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How can tourism education contribute to sustainability?
Uppsala University, Disciplinary Domain of Science and Technology, Technology, Department of Engineering Sciences, Industrial Engineering & Management.
2018 (English)Conference paper, Oral presentation with published abstract (Refereed)
Abstract [en]

In September 2018 a new masters programme in Sustainable Destination Development starts at Uppsala university, at campus Gotland. We hope for a sustainable tourism education, a hope we share with many others involved in tourism education. The development of STP, sustainable tourism pedagogy, and TEFI, the Tourism education futures initiative, are examples of the same ambition.

 

What may be a bit different with our initiative is the scope of our ambition. Whereas United Nations World Tourism Organization (UNWTO, 1997) describes sustainable tourism as meeting the needs of present tourists and host regions while protecting and enhancing opportunity for tourism for the future, our ambition is wider. Our ambition is not limited to the sphere of tourism, but to create tourism that increases overall sustainability, making the world more sustainable than it would be without it.

 

How do we hope to manage such a difficult task? We use ESD, Education for Sustainable Development. I suggest that the contribution of our work to tourism in the anthroposcene is exactly that, to connect STP with ESD. This links tourism education directly to Agenda 2030, the 17 global sustainability goals, and the Global Action Plan to implement them, for which ESD has been developed. Through the link to ESD, STP may connect to global sustainability goals number 4, quality education for all, and 8, decent work and economic growth, specifically 8.9, sustainable tourism.  

 

ESD, education for sustainable development, is a broad concept. It is based in the idea that change is needed for sustainability, both change of conventional curricula and teaching, and change as the core aim of education, to enable students to become change agents. Sustainability issues are often conceptualized as so called wicked problems, also a broad term, denoting problems that are complex, impossible to solve once and for all, but which rather needs to be dealt with continuously, and for which there are no right/wrong solutions, but rather more or less good/bad ways of dealing with them. Wicked problems are also considered to be problems that cannot be dealt with by the same methods that caused them, therefore needing new ways of doing things. Tourism can easily be argued to be wicked problems.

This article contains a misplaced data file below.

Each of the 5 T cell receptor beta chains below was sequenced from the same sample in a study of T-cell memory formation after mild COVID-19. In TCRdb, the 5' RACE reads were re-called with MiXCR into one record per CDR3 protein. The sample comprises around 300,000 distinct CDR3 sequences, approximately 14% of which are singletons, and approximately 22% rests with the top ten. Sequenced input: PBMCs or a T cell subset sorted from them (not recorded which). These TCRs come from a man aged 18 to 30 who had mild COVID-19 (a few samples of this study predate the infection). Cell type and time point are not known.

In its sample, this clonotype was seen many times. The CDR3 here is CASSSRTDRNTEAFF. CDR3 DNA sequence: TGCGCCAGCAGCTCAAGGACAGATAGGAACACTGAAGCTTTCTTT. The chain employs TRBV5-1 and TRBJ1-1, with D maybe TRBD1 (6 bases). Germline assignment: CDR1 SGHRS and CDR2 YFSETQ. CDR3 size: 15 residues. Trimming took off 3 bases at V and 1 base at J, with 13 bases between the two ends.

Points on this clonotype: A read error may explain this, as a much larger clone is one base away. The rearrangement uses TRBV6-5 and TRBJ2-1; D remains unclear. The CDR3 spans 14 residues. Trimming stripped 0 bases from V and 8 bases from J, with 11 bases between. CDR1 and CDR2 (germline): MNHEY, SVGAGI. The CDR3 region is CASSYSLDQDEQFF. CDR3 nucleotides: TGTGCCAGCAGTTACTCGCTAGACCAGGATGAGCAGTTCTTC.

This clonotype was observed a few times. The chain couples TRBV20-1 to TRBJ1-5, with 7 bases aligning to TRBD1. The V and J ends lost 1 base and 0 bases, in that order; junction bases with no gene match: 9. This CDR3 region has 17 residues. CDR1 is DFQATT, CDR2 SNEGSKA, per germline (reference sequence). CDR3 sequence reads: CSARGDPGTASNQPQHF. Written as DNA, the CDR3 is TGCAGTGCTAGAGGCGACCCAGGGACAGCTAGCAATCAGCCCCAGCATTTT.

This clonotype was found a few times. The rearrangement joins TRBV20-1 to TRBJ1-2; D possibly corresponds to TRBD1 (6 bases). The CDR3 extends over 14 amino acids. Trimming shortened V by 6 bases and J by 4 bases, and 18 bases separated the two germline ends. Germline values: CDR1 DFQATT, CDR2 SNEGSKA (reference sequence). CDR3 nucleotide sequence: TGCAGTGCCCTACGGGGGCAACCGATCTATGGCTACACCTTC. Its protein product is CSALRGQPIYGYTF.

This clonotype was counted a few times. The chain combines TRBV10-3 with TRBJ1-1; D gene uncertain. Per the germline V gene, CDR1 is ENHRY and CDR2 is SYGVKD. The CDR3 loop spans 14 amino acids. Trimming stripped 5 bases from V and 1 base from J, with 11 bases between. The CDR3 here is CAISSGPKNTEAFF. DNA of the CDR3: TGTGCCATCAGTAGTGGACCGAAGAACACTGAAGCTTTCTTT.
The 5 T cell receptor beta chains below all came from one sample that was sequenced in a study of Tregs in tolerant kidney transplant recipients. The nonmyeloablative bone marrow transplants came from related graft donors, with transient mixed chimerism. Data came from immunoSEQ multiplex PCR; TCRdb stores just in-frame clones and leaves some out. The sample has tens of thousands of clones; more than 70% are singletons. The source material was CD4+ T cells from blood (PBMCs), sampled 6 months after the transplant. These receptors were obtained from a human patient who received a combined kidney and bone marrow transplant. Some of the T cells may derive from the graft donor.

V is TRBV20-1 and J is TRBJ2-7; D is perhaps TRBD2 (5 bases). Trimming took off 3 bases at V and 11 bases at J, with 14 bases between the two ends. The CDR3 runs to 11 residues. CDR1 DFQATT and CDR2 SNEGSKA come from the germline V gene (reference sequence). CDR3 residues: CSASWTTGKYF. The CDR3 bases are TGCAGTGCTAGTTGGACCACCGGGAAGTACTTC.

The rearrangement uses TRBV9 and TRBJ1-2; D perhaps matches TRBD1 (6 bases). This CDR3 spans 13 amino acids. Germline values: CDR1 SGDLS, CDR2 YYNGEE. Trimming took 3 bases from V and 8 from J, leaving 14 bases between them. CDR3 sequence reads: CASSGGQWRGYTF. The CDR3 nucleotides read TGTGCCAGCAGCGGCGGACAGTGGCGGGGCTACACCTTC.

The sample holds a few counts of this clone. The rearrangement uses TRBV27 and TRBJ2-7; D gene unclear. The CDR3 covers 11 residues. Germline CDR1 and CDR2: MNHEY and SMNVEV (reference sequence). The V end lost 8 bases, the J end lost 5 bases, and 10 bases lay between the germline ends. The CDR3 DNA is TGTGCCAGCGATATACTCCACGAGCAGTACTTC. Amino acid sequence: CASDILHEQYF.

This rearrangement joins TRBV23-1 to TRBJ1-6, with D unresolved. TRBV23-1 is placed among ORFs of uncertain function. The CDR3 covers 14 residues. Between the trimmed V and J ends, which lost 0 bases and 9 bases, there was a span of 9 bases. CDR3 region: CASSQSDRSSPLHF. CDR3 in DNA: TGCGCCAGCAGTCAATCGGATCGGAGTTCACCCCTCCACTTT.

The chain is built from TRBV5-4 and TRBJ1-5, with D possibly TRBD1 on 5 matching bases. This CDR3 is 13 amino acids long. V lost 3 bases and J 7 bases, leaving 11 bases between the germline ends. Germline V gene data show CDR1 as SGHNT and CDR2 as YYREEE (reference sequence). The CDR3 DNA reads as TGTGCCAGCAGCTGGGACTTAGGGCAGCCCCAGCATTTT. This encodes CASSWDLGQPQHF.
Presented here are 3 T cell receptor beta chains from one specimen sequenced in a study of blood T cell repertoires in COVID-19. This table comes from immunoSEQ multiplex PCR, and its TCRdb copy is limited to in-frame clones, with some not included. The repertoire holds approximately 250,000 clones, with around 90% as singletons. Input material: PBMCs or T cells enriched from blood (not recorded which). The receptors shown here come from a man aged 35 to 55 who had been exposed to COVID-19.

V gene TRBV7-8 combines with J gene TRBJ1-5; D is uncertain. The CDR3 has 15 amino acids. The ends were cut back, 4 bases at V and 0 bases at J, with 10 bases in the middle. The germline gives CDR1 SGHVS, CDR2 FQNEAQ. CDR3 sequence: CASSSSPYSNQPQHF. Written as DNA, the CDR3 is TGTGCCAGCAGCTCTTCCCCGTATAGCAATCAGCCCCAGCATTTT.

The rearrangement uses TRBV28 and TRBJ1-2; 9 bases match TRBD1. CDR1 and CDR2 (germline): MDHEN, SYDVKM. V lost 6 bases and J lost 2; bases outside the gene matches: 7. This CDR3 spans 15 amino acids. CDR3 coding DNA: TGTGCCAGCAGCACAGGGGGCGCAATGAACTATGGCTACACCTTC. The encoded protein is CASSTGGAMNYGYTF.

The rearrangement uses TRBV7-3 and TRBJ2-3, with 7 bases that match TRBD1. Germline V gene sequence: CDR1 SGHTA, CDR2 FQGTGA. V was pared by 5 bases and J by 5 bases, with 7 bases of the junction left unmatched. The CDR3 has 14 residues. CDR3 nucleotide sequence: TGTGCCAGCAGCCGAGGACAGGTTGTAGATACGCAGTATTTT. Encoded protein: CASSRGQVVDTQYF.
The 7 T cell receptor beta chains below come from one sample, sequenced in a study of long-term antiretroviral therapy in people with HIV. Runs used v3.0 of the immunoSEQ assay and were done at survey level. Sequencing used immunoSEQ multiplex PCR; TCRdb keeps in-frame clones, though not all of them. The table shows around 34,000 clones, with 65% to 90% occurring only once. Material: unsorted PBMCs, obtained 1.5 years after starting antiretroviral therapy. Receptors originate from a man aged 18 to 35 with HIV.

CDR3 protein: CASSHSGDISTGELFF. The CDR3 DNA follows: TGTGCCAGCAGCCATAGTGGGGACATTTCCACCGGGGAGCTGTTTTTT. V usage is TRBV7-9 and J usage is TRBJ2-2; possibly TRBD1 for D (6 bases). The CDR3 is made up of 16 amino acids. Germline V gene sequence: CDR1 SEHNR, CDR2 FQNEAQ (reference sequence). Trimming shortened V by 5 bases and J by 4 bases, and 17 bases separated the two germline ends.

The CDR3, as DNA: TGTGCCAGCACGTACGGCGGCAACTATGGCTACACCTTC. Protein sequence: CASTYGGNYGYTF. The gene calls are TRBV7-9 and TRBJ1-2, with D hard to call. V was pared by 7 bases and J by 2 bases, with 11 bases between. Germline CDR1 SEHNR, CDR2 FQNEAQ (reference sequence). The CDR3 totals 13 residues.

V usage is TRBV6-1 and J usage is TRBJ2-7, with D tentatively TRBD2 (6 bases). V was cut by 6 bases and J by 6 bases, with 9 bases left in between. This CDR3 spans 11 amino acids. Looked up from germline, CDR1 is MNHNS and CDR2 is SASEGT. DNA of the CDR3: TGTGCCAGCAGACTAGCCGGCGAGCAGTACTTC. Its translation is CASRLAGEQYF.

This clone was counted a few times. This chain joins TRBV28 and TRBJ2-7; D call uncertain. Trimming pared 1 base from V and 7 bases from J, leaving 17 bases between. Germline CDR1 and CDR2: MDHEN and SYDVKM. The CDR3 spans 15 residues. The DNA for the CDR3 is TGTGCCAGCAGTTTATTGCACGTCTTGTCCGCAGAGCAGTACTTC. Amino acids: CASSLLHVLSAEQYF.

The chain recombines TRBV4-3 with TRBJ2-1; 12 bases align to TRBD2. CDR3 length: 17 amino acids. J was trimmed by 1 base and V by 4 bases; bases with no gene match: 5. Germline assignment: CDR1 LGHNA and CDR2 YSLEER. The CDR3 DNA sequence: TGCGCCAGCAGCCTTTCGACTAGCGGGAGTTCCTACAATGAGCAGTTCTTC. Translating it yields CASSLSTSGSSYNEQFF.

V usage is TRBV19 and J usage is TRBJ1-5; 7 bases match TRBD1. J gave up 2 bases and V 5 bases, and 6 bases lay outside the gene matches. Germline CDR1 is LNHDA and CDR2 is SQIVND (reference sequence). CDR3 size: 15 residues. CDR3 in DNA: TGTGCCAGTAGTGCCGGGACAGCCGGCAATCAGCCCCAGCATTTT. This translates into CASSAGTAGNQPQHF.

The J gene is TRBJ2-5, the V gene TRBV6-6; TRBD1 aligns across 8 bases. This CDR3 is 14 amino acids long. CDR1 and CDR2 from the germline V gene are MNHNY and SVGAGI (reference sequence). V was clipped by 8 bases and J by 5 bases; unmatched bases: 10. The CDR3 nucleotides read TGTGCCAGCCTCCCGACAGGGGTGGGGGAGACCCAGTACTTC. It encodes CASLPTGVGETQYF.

Research on ESD often claim that what is needed for sustainability are competences, rather than only fact-based knowledge. Competences enable students to act on the basis of knowledge. There are different ways of describing such competences. Wiek et. al. (2011), synthesizes 43 research articles on competences for sustainability, and conclude that the competences can be summarized into five: systems thinking competence, strategic competence, analytic competence, normative competence and interpersonal competence.

 

ESD also often attempts for participatory and transformative learning situation, rather than conventional authoritative and transmission situations (Heila et. al. 2015). This implies that students must be active, working with real problems and learn from each other to create their own knowledge, rather than being passive receivers of ready-made knowledge from the teacher.